Walking through the area1, I saw the usual mix of lunch-breaking downtown workers-- it was 2:45 pm, but, hell, they don't call PDX the "City Different" for nothing. Wait: they call Santa Fe the "City Different". Ah, well, if we can steal "weird" from Austin, we can certainly steal "Different" from Santa Fe. GO GO GO PDX, what I like to call the "city that never sleeps," "that toddlin' town," "the Big Easy".
Where was I? Oh, yeah, "I saw the usual mix of lunchbreaking downtown workers, kids playing in the fountain, nannys nannying, dogs dogs dogs, and a sign affixed to the Lovejoy Fountain sign that read, 'This used to be Lovejoy Fountain.'" Right, okay, except the sign wasn't, you know, part of the usual mix. It also wasn't the only sign. Giant pieces of-- well, it looked liked butcher paper to me, because I'm a teacher. Why do they still call it butcher paper, anyway? They should call it "teacher paper". But, I digress! Giant pieces of teacher paper proclaimed the fountain to be "a waterfall," the waters below to be "a lake," and the concrete wall behind to be "a mountain".
It was very curious! I walked the dogs around the "waterfall," and by the "lake," but did not try to climb the "mountain". Mainly because its vertical ascent approached 90 degrees.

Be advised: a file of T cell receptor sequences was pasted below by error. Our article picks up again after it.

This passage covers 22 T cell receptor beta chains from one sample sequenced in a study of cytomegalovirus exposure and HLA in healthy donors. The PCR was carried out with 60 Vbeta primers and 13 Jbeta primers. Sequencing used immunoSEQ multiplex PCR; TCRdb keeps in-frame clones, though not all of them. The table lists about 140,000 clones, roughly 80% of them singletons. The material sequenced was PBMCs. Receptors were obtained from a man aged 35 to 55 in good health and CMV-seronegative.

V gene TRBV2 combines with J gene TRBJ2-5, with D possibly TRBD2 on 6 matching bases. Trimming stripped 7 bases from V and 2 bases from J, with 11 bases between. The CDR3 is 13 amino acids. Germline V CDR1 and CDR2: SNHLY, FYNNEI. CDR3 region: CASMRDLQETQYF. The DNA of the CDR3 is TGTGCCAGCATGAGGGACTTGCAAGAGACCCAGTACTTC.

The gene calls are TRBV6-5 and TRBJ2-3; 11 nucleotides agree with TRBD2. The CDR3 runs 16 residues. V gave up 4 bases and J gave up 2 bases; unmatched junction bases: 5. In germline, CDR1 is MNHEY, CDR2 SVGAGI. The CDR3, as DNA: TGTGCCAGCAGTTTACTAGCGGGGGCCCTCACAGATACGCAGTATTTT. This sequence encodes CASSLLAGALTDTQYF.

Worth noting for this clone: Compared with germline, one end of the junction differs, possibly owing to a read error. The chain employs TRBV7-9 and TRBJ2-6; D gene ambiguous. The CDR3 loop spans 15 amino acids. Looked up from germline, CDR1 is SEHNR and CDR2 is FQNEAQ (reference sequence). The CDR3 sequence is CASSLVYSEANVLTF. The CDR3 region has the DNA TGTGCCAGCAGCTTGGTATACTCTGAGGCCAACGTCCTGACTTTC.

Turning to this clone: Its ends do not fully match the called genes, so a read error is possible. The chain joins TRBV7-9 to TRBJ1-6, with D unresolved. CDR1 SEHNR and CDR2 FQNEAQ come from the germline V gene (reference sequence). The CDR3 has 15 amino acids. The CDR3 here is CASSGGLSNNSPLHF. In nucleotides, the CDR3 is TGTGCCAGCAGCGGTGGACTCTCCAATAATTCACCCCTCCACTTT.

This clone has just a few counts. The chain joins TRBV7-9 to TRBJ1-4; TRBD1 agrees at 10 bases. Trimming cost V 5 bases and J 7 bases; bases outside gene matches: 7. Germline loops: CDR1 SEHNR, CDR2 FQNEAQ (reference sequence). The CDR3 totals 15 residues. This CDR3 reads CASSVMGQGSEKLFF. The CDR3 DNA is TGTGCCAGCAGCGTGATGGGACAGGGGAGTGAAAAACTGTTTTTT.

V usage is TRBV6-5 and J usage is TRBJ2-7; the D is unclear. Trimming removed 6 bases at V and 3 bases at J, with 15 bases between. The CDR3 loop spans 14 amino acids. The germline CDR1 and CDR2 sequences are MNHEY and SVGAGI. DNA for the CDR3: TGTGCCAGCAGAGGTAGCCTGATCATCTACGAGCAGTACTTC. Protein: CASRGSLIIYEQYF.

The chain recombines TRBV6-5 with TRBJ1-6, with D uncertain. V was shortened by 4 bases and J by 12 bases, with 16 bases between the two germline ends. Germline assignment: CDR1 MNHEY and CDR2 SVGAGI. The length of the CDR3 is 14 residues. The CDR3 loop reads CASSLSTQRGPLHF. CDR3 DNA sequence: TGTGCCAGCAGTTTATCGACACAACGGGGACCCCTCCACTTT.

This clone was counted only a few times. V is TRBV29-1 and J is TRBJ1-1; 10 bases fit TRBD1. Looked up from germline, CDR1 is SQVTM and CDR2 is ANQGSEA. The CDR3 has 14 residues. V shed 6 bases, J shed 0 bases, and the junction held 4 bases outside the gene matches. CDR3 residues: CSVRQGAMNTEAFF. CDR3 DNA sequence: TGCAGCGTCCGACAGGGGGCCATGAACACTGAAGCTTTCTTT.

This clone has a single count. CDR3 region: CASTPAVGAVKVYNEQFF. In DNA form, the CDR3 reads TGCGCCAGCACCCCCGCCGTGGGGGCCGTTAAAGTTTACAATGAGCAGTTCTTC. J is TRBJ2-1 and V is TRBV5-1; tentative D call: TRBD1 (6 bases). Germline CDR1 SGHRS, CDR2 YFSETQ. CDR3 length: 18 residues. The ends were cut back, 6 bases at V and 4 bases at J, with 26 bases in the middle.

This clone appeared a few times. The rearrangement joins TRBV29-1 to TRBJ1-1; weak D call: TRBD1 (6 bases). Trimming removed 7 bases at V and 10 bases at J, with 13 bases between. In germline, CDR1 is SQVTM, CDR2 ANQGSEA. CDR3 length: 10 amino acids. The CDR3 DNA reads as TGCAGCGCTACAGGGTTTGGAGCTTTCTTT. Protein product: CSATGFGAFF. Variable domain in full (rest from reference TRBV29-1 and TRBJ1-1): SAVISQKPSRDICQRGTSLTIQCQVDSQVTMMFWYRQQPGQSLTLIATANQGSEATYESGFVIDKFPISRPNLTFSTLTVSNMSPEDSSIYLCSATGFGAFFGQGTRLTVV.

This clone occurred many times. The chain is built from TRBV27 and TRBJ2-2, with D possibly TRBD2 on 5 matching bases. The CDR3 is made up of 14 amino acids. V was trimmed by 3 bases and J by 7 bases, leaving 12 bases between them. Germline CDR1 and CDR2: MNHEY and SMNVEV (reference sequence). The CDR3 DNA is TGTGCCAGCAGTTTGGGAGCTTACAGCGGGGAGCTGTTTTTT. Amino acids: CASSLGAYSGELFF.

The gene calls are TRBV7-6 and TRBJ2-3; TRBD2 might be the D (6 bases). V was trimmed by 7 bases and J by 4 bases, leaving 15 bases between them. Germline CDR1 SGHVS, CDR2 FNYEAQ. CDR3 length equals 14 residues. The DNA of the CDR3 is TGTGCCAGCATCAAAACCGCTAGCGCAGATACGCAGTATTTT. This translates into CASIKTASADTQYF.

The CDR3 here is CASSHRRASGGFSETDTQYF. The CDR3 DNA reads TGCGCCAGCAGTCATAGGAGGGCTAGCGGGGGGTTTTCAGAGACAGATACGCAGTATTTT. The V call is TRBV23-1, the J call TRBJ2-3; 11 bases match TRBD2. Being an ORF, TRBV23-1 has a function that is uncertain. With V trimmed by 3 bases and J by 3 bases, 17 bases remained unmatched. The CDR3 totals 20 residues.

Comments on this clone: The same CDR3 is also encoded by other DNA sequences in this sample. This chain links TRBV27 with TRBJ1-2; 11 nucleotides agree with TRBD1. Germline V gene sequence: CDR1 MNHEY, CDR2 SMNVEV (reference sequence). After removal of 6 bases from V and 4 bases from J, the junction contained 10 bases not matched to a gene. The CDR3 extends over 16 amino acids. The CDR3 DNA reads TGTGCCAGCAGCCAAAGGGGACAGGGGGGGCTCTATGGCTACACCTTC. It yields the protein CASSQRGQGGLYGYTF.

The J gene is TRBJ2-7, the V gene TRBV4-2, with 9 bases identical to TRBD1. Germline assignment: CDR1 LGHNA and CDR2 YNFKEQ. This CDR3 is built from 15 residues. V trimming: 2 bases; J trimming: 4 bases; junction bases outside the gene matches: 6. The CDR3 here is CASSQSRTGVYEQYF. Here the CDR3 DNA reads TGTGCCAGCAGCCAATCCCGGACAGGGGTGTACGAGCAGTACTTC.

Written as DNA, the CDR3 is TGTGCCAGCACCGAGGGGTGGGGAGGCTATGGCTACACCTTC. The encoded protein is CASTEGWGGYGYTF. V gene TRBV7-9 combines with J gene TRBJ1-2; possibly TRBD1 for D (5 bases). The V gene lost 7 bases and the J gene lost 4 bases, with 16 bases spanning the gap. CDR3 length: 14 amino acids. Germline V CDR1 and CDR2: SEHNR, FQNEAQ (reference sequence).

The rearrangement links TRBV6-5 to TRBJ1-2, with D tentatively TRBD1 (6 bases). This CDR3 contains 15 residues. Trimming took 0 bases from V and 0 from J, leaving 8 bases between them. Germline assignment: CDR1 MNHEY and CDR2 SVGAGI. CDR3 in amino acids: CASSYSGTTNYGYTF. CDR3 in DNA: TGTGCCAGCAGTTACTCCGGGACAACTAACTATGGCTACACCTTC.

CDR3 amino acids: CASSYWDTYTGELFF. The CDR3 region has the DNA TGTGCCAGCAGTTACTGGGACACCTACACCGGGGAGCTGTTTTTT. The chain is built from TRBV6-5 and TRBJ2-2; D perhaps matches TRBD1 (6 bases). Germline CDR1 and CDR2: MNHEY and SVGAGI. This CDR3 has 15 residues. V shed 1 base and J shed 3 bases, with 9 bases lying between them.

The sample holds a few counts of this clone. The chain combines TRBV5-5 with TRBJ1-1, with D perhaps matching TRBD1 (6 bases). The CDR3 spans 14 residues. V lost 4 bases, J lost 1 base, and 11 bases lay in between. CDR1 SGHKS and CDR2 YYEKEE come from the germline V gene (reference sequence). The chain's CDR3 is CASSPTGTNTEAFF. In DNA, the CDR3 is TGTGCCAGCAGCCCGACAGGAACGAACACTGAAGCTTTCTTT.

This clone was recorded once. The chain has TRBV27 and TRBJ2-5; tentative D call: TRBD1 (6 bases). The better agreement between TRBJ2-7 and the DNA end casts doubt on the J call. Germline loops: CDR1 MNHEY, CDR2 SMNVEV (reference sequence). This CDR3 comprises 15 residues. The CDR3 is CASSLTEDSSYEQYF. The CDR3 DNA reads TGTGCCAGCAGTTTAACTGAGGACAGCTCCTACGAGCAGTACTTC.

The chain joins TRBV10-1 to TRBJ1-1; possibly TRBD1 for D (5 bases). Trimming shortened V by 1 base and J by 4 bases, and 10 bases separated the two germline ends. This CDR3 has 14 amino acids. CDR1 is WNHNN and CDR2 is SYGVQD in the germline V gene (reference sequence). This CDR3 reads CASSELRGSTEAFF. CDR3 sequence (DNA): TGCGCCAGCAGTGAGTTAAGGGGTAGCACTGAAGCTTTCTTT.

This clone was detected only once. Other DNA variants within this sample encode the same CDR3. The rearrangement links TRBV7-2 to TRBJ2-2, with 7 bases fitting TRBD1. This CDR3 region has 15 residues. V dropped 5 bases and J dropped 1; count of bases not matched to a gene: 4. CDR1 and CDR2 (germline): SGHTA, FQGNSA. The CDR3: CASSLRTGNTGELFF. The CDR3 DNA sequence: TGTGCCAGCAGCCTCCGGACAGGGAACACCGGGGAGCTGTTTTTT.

Then I saw a youthful Portlander with (ominous chord) teacher paper. The teacher paper read, "This is a field," and he was carefully placing it on a square-shaped concrete bench. I maneuvered the dogs over to his vicinity and said something clever like, "What's up with the signs?"2
"Oh!" he replied. "We are trying to raise awareness that there is no grass in this park." I looked around. I had been laboring under the mistaken understanding that I was already aware of that. "Well," he went on,"no nature. Unfortunately, there's not a field here. Unfortunately, there's not a mountain. So we just have to imagine them. We're trying to get the city to consider putting some green space here. We have a petition. We brought our own grass." He gestured over at his friend, who sat forlornly on two squares of turf with a clipboard. He looked at me with Beagle Eyes. My beagles looked up at me with Beagle Eyes.
And the old cynical Barry, the devil over my shoulder, says, of course, you have a petition. It's Portland. I'm sure there was a petition when the clock on Jackson Tower stopped functioning and, now that it hasn't functioned for awhile, I'm sure there'd be a petition if it ever started working again. Coming from a town where, like, one-tenth of one-percent of the electorate votes in city elections, it's just weird to see people so engaged.
|An unidentified male sits on grass by Lovejoy Fountain. Unfortunately, |
he had to bring his own grass. Please help us right this wrong!
1 It will become clear, momentarily, why I refer to Lovejoy as an area and not a park.
2 I also did not ask his name, his friend's name, or if they had an organization I could credit in this narrative. I'm just going to do what I usually do when I totally forget social niceties and pretend I have Asperger's.
3 Because, walkin' heah!
UPDATE: "Youthful Portlander" identified. Also, here.